The destructive scheme to expand Bristol Airport has been given the green light by inspectors. Following a public inquiry from July to October last year, inspectors yesterday (February 2) returned a long-awaited verdict in favour of the airport’s appeal against an earlier decision by North Somerset Council to deny planning permission.
The expansion raises Bristol Airport’s passenger cap from 10 million per year to 12 million, allows thousands of extra flights, including night flights, and permits expansion of the terminal building and a new multi-storey car park on Green Belt land. .
Since its announcement in 2018, the expansion plan has been resisted by local residents and campaign groups, culminating in the decision by North Somerset Council to refuse planning permission in January 2020.
Large majorities of people have objected across two public consultations on the issue and Bristol CIty Council, Bath and North East Somerset Council and the West of England Combined Authority (WECA) all objected to the plans.
After the result was announced, campaign group Bristol Airport Action Network tweeted: ‘Naturally we are all outraged by this news & will be posting an official response once the full decision has been analysed. Love to all who opposed this unwanted appeal. We will not give up!’
Meanwhile, WECA mayor Dan Norris tweeted: ‘Deeply dismayed by decision on Bristol Airport. Govt’s lack of policy on UK airport expansion resulted in inspectors ignoring voices of local people & resolution of the West of England Combined Authority’
The public inquiry, which lasted 36 days last year, saw solicitors for the airport argue their case before three government-appointed planning inspectors. Against them were an array of opponents including North Somerset Council, the local Parish Council association, and grassroots campaign groups like Bristol Airport Action Network.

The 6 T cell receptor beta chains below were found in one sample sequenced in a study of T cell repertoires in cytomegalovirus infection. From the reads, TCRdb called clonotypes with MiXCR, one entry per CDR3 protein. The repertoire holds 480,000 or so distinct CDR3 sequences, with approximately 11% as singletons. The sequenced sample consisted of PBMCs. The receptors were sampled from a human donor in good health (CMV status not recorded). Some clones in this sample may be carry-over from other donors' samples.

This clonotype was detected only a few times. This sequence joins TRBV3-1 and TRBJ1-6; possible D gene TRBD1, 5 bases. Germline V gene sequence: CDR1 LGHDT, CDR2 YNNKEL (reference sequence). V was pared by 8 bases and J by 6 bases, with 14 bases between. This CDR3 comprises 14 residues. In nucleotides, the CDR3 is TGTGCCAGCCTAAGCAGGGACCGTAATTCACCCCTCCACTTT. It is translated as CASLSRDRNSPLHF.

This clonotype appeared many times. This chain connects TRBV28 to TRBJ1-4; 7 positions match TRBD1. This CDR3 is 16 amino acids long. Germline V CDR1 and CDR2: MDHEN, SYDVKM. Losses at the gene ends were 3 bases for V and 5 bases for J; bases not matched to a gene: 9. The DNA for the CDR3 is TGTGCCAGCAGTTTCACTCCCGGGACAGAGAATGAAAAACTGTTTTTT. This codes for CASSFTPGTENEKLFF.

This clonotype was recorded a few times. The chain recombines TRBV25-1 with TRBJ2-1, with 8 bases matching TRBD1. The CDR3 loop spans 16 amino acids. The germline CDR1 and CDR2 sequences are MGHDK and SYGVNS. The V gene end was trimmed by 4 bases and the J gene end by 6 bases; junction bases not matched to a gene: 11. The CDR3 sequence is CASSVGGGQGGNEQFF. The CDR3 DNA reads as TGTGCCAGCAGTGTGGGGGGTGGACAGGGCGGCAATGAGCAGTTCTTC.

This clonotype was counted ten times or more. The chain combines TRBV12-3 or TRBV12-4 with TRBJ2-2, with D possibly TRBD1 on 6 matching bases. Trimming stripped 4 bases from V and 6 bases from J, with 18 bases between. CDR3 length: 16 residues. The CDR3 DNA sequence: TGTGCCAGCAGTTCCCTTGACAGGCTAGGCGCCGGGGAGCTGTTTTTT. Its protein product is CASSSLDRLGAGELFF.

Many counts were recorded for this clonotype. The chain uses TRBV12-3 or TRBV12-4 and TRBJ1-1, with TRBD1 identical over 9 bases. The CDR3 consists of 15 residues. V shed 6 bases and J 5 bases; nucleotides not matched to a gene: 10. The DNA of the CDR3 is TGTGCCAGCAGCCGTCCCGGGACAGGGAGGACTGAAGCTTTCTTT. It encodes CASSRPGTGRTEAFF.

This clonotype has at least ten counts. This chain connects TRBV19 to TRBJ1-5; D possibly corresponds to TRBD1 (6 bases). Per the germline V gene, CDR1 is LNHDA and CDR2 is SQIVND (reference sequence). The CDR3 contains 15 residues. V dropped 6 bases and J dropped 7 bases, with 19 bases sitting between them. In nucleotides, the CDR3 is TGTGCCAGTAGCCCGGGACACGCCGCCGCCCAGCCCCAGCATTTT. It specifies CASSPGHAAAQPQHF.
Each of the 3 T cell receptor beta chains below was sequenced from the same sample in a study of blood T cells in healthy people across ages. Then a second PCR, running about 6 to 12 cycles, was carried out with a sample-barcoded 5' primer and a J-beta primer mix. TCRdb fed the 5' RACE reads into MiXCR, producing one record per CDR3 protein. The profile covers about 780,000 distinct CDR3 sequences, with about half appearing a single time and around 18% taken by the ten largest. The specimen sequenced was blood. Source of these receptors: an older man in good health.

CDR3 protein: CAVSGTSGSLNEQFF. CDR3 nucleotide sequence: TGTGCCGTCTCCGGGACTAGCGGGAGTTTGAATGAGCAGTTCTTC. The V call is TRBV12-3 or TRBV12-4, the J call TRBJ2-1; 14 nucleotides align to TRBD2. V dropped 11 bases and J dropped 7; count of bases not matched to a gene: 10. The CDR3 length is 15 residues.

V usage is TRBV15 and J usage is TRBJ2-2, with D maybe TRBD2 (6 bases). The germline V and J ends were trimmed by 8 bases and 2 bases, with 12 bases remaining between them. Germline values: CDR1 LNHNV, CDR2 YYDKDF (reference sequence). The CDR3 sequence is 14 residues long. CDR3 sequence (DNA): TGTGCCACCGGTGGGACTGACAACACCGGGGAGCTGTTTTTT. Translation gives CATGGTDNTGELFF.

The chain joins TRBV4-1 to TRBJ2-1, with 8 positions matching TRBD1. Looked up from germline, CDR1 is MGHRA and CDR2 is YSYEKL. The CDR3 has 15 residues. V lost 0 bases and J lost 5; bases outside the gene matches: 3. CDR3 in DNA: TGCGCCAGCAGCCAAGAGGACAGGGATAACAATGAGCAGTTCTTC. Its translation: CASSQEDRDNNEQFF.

Key issues of contention were climate change, noise, air pollution, transport and highways, Green Belt development and socio-economic benefits.
On climate change. Bristol Airport claims that it will be carbon neutral by 2025. However, this target does not include emissions from planes, which account for the vast majority of the airport’s emissions.
Government policy on airport expansion is currently largely determined by the Making Best Use strategy, whereby existing airports should be encouraged to develop to absorb increasing demand for flights, rather than building new airports or new runways.
Campaigners at the inquiry had hoped the inspectors would balance this against policy recommendations by the Climate Change Committee, the government’s statutory advisors on climate change, that the UK should pursue no net airport expansion and should actively seek to reduce demand for flights.
Another key battle-ground was the predicted socio-economic benefits of the expansion. During the inquiry, Bristol Airport, which is owned by the Canada-based Ontario Teachers’ Pension Fund, repeatedly claimed that expansion was necessary to meet increasing demand for flights and to support regional economic growth.
Alex Chapman, a researcher at the New Economics Foundation and an expert witness called at the inquiry said of Bristol Airport’s analysis that it was ‘so riddled with flaws, omissions, and contradictions, that it should be disregarded.’ He pointed out that expansion could result in as few as 150 additional jobs across the region whilst outbound tourism would result in a net loss of money overseas.
Ultimately, however, the inspectors sided with the airport, saying in their final decision report: ‘In light of national, regional and local policy there is a planning policy imperative to support airport growth in economic terms.’